Green Ink - LoyarBurok's Environmental Rights Column

green-inkA plea for public support in the effort to Save Langat South Forest Reserve.

We received a message just before Christmas, stating the State owned Selangor State Agriculture Corporation (PKPS) has made a proposal to acquire the whole of Langat South Forest Reserve for an oil palm plantation. The Selangor Forestry and Wildlife Department was given two weeks by the Chief Minister’s (MB) office to come up with a paper to justify to continue conserving the reserve.

Located in Southern Selangor, bordering the state of Negeri Sembilan, Langat South Forest Reserve is a peat swamp forest which was first gazetted as a reserve in 1927 under the Federated Malay States Forest Enactment 1918 (F.M.S En 34/1918). If you take off or land in KLIA, looking out the window of the plane, you should be able to see a large sea of greeneries, looking closer this greeneries are actually all oil palms plantations. A large area of these plantations is actually sitting on what used to be the Langat South Forest Reserve

Langat South
South Selangor Peat Swamp Reserves, then and now. (Source: Lim Teck Wyn)

Originally 12,141 hectares (ha), Langat South Forest Reserve covers an area of 6,908 ha after its boundaries were amended over the years for the building of Kuala Lumpur International Airport (KLIA) and for use in development of agriculture, mainly for oil palm plantation. Illegal encroaching by farmers adopting the slash and burn farming method has also affected more the some areas within the reserve. Today, approximately 5,000 ha of Langat South Forest Reserve are still under forest cover. This includes the last of the peatland Virgin Jungle Reserve of about 270 ha.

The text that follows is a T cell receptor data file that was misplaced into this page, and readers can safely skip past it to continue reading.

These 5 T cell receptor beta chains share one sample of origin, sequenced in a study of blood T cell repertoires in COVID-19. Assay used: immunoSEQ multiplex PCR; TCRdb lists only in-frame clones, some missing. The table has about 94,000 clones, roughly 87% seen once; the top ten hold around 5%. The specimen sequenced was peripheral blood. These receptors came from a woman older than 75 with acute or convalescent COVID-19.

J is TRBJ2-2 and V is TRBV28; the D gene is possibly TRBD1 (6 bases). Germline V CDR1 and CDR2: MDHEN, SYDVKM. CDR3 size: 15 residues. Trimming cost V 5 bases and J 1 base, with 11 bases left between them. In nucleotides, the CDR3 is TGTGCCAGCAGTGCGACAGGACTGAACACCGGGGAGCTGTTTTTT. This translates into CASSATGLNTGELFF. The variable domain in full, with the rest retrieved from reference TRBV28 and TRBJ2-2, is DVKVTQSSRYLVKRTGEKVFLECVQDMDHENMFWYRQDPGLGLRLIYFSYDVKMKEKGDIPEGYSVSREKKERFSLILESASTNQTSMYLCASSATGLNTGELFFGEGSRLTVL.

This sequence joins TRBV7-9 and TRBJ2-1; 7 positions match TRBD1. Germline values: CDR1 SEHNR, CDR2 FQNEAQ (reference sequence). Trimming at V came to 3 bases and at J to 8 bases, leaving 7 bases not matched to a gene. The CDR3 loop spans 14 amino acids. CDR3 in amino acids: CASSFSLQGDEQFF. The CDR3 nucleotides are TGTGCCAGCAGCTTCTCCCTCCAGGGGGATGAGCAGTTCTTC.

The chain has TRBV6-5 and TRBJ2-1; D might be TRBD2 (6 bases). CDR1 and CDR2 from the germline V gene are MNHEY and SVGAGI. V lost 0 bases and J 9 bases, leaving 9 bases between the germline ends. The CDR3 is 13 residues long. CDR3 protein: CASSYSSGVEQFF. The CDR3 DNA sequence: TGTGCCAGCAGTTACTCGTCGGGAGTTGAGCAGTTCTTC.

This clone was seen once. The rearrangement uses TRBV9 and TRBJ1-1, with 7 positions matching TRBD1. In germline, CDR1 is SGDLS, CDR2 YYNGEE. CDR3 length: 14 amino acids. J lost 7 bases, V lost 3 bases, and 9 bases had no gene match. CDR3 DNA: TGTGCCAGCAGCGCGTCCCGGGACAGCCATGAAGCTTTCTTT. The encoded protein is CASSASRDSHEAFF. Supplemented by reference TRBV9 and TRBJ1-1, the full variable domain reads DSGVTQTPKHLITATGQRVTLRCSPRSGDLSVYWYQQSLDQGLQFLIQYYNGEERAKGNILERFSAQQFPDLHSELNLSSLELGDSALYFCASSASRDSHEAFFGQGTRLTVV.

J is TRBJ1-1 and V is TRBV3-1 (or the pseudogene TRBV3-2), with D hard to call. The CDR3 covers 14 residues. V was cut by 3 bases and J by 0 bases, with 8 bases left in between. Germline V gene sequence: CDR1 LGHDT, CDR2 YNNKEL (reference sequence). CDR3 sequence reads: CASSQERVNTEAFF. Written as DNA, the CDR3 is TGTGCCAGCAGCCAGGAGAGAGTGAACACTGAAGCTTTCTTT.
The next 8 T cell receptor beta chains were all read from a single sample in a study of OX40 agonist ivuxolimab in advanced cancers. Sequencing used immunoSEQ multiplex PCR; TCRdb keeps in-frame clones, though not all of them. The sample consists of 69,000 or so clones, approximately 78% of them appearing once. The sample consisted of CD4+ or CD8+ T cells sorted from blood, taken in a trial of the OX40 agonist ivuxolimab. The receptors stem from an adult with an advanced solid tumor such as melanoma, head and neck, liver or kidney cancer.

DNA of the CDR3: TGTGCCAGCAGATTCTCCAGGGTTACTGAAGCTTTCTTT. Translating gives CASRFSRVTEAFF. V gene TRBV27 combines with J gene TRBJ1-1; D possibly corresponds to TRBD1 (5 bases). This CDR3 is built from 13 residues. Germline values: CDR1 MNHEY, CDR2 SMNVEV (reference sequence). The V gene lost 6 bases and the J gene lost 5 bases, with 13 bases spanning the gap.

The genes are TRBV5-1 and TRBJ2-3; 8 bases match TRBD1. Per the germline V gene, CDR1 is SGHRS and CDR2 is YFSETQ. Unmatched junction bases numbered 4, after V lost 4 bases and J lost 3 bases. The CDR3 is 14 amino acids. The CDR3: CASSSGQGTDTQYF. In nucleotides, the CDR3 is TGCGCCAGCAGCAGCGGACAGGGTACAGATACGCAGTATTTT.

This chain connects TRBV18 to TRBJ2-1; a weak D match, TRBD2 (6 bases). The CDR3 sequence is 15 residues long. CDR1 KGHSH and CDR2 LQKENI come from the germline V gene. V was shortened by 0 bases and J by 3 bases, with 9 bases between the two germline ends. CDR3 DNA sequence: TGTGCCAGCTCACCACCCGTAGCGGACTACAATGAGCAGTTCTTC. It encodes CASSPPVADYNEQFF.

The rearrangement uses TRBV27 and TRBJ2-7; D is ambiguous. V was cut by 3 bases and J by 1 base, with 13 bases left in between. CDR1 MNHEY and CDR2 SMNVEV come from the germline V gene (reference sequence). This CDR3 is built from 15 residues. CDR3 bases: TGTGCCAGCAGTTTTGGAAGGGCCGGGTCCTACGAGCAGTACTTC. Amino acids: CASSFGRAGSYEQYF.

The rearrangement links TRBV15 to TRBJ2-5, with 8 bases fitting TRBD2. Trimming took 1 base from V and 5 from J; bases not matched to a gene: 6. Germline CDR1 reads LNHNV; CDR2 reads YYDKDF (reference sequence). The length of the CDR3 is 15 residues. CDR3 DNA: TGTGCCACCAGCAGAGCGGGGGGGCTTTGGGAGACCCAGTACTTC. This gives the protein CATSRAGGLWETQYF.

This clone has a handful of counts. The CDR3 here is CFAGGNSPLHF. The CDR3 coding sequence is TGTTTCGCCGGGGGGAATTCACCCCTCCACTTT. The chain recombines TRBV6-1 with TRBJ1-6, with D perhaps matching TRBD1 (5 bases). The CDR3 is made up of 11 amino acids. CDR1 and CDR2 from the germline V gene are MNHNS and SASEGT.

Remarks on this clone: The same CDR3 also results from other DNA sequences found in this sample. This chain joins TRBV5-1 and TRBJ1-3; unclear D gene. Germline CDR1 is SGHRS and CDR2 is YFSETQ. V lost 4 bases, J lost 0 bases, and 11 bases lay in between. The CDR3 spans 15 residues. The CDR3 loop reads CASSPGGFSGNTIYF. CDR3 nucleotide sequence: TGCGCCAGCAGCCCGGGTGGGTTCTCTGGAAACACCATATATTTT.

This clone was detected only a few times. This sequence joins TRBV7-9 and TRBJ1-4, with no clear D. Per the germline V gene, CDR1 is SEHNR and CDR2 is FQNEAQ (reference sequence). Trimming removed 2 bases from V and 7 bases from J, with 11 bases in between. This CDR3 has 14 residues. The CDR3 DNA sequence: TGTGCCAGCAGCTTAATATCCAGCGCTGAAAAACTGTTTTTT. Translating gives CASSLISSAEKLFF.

A Rapid Ecological Assessment is currently being carried out to determine if the Langat South Forest Reserve is worth conserving. This was a true demonstration of hand in hand efforts between the stakeholders: government, NGOs, and community, within day, surveillance teams were already deployed. Camera traps were set, and species identification works are being carried out with the objective to determine the biodiversities and ultimately the actual value of this reserve.

The thing about peat swamp forests is that its ecosystem is characterized by waterlogging, in which the soil is saturated with water of a level too high to allow for typical agricultural activity. This creates a condition of low oxygen and nutrient level, whereby the water reaches acidity. This sort of harsh environment creates the distinctive condition that is conducive for the growth of many unique species of flora. Peat — dead and decaying organic matter — forms the base on which these peat forests grow, besides acting as major carbon storages that slow down the process of global warming.